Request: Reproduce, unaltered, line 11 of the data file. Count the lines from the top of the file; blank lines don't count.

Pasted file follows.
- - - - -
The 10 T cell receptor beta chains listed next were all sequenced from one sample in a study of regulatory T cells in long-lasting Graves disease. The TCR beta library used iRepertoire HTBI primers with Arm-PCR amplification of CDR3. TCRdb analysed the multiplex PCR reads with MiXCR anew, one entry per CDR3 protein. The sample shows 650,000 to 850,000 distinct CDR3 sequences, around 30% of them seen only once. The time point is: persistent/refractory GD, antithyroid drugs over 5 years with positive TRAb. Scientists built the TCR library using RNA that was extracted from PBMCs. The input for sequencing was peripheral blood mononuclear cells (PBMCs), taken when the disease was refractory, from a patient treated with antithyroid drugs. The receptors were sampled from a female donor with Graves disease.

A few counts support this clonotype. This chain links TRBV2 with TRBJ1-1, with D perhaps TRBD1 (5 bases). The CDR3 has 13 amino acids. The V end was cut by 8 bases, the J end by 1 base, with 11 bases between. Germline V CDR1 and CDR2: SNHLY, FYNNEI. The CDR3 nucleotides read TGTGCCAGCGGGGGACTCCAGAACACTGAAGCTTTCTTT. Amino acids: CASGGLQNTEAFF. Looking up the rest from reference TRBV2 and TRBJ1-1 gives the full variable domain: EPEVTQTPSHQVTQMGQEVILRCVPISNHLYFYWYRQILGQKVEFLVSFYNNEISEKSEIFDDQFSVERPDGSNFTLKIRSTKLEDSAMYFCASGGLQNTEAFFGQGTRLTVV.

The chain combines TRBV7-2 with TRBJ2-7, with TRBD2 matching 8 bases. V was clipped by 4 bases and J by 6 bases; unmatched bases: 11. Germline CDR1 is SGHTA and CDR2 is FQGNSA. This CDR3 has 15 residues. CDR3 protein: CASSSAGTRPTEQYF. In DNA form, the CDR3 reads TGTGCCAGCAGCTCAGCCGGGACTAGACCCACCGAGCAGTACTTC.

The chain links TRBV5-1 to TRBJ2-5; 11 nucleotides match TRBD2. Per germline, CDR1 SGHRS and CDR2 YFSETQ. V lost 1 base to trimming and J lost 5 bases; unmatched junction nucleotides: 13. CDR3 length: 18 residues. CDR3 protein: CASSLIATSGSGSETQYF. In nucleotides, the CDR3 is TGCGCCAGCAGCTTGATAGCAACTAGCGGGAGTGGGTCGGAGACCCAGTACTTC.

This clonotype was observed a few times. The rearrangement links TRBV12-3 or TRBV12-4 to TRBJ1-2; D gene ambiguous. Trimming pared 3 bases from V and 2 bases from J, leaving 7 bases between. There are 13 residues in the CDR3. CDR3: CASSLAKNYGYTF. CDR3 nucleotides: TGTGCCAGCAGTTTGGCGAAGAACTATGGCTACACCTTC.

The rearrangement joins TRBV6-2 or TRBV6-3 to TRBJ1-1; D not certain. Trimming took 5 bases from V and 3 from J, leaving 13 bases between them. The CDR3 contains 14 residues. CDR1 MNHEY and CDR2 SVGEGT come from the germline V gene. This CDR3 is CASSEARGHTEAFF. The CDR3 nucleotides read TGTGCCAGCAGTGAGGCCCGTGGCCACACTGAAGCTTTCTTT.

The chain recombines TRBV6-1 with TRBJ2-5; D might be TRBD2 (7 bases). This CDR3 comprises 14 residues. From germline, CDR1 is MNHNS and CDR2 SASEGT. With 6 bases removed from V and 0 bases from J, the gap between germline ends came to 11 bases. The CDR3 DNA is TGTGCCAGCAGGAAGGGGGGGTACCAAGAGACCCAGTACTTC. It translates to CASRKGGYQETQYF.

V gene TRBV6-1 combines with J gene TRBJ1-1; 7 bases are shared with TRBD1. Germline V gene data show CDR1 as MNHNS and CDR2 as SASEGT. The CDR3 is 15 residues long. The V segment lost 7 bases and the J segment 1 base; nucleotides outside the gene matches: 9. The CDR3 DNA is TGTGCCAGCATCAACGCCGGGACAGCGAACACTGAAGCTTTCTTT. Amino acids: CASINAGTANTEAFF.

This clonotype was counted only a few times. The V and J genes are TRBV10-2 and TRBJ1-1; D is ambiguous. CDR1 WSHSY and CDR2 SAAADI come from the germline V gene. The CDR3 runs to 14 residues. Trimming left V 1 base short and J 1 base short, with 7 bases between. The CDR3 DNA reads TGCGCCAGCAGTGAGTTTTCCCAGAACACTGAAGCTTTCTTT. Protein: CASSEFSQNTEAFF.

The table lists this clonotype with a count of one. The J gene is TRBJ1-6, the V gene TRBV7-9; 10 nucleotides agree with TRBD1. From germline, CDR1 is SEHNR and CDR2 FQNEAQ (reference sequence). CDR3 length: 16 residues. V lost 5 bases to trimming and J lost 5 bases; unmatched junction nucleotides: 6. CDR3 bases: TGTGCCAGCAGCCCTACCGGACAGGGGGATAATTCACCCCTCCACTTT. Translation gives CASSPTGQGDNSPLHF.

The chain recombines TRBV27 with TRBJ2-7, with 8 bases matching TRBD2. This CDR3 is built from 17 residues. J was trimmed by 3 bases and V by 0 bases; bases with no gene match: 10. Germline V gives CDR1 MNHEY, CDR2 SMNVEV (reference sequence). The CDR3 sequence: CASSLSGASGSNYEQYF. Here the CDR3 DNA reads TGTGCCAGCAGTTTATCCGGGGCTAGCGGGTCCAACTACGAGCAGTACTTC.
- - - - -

The chain recombines TRBV27 with TRBJ2-7, with 8 bases matching TRBD2. This CDR3 is built from 17 residues. J was trimmed by 3 bases and V by 0 bases; bases with no gene match: 10. Germline V gives CDR1 MNHEY, CDR2 SMNVEV (reference sequence). The CDR3 sequence: CASSLSGASGSNYEQYF. Here the CDR3 DNA reads TGTGCCAGCAGTTTATCCGGGGCTAGCGGGTCCAACTACGAGCAGTACTTC.